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Scientist’s son uses Dungeons & Dragons as a research tool

Here’s a heart-warming story about a 12-year-old boy making a difference in scientific research. Julian Levy, the son of University of British Columbia psychologist Alan Kingstone, PhD, proposed his father use the Monster Manual from the fantasy role-playing Dungeons and Dragons in a study on tracking gaze-copying behavior. The manual, which includes a diverse range of creatures, allowed Kingstone to overcome an important roadblock in his research.

This isn’t just an academic exercise … It might also help to explain why people with autism often fail to make eye contact with other people, and which parts of the brain are responsible.

Kingstone was investigating two potential explanations for gaze-copying behavior: we are naturally drawn to people’s eyes and will look in the direction others are looking or we focus broadly on faces and the eyes happen to be in the middle. The problem was he couldn’t test the theories since all humans have eyes in the middle of their faces. But then Levy suggested using monsters inspired by Dungeons and Dragons and two years later the father-s0n team published their findings in the Royal Society’s Biology Letters. As reported in a recent post on Discover’s Not Exactly Rocket Science blog:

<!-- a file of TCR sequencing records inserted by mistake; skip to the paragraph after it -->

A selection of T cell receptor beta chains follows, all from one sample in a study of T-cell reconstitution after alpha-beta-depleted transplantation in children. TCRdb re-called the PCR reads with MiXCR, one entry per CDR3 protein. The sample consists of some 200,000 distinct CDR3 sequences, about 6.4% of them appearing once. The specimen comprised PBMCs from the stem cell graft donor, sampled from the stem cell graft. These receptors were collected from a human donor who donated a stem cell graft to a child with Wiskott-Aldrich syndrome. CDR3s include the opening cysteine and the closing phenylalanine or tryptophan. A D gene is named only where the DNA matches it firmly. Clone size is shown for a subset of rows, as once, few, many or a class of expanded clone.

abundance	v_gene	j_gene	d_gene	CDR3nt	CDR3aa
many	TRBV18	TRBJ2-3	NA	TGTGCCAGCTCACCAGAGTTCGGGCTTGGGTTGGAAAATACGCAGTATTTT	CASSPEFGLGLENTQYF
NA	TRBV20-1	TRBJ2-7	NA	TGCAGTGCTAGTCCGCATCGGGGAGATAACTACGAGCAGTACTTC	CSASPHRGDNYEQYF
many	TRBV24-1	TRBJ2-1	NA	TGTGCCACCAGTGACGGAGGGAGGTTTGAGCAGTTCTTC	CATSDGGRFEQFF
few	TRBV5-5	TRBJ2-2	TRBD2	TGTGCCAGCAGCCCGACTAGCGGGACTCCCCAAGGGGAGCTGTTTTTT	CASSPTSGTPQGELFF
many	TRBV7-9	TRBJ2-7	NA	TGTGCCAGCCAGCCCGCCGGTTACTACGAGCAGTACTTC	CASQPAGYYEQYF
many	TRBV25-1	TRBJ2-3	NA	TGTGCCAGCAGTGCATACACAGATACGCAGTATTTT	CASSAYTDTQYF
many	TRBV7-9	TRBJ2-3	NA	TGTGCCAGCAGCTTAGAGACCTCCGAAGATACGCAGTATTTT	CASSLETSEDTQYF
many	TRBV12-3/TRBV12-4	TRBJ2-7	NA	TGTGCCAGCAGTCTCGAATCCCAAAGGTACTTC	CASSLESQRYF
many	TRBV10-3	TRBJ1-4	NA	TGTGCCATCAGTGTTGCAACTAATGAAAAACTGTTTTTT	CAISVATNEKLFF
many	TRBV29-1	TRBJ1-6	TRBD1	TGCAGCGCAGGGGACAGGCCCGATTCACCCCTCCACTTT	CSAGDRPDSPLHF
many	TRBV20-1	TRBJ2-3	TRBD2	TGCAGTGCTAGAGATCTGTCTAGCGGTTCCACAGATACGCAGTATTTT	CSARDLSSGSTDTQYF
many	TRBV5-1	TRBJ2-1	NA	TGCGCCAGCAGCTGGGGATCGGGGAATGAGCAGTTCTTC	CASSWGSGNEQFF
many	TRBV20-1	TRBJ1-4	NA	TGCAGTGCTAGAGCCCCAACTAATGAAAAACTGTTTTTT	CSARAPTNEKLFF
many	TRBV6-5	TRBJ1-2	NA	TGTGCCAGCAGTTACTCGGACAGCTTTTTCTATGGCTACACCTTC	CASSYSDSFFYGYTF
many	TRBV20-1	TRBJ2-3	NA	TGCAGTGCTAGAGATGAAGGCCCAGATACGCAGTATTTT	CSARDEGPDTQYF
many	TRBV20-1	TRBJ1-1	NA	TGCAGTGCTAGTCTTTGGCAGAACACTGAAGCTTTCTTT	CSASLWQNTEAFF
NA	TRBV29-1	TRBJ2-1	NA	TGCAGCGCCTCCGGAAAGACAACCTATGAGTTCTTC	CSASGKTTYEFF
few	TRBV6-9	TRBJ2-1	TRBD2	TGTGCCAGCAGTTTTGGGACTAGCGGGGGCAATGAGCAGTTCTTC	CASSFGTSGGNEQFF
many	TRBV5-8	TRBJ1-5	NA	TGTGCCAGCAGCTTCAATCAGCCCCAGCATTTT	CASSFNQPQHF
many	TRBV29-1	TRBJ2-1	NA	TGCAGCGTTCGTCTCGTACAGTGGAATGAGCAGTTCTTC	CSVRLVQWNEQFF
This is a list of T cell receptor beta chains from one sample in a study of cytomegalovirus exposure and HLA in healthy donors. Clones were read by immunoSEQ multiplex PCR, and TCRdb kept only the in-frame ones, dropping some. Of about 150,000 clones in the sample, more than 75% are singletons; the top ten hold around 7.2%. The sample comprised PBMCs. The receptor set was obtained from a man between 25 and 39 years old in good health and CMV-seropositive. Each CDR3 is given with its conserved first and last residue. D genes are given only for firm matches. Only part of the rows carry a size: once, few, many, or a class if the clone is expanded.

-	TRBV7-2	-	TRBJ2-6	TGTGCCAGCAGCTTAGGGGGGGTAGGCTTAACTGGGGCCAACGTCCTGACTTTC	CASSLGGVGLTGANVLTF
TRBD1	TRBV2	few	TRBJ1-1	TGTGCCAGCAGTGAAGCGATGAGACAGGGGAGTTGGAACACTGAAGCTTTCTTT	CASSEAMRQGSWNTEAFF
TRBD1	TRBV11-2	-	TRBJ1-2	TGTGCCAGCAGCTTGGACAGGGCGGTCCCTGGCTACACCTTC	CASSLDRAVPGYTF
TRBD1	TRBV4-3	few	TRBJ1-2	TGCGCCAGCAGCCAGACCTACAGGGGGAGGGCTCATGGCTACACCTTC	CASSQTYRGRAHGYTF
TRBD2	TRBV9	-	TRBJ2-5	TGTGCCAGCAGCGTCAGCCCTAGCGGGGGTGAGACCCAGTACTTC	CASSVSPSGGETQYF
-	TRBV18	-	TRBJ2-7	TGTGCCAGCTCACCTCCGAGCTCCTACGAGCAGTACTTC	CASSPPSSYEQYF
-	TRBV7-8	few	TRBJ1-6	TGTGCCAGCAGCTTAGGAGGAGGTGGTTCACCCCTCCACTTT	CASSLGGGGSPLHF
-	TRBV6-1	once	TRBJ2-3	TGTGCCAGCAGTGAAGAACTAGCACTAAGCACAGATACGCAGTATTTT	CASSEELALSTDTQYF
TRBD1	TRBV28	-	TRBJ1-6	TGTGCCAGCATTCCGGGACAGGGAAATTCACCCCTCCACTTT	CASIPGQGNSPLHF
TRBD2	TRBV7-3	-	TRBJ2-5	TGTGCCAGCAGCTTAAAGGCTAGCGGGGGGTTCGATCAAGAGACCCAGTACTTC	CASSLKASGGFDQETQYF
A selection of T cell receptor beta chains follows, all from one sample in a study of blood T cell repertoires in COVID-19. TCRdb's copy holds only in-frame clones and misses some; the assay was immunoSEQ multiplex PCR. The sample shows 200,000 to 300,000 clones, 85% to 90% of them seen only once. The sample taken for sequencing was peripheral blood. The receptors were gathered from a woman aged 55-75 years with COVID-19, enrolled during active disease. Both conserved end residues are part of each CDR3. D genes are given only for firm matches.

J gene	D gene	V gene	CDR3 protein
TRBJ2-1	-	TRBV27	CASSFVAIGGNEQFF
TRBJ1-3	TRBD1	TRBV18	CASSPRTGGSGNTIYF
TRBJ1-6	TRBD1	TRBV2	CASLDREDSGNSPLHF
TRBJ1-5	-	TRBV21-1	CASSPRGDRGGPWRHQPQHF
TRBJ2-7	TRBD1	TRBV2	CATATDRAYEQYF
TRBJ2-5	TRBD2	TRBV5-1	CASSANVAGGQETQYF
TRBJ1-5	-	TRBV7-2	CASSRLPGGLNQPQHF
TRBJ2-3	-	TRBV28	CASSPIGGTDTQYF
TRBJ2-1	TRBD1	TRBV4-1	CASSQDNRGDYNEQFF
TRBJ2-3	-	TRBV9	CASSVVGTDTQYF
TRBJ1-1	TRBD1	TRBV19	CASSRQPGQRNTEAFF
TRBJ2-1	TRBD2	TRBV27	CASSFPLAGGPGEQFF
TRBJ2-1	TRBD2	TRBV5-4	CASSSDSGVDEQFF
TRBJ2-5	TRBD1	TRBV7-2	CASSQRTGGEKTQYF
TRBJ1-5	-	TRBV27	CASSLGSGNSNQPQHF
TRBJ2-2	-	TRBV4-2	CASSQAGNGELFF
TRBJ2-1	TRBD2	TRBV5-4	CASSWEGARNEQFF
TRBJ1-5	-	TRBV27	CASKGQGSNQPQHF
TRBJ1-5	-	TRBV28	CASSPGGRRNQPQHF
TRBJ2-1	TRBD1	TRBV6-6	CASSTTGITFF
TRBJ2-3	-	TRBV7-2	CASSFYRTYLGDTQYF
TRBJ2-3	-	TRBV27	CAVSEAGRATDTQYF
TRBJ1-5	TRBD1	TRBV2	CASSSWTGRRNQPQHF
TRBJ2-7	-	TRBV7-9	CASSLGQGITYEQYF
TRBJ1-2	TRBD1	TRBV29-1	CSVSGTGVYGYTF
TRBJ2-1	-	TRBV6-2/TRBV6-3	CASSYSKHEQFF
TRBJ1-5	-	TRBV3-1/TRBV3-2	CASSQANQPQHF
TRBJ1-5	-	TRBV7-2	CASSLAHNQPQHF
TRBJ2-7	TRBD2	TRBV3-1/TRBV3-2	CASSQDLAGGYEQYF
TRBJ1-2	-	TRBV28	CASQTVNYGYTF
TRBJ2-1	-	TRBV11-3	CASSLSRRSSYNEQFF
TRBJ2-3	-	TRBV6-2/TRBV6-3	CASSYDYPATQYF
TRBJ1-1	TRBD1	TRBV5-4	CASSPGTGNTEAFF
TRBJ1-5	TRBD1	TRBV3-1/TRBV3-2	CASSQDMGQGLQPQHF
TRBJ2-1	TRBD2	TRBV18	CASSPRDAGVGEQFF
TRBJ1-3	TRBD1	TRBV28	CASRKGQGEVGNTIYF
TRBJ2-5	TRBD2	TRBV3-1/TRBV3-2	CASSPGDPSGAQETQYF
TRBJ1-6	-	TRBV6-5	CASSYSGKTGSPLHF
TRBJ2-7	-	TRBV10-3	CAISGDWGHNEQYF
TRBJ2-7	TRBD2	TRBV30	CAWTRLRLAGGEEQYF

Levy asked 22 volunteers to stare at the corner of a screen, press a key to bring up one of 36 monster images, and let their eyes roam free. All the while, he tracked their eye movements with a camera.

The recordings showed that when volunteers looked at drawings of humans or humanoids (monsters with more or less human shapes), their eyes moved to the centre of the screen, and then straight up. If the volunteers saw monsters with displaced eyes, they stared at the centre, and then off in various directions. The volunteers looked at eyes early and frequently, whether they were on the creatures’ faces or not.

This isn’t just an academic exercise, says Kingstone. “If people are just targeting the centre of the head, like they target the centre of most objects, and getting the eyes for free, that’s one thing. But if they are actually seeking out eyes that’s another thing altogether,” he says. It means that different parts of the brain are involved when we glean social information from our peers. It might also help to explain why people with autism often fail to make eye contact with other people, and which parts of the brain are responsible.

Previously: Researcher shows how preschoolers are, quite literally, little scientists, No, really, the kid *should* see this, Stanford’s RISE program gives high-schoolers a scientific boost and A proposal to combat “science alienation”

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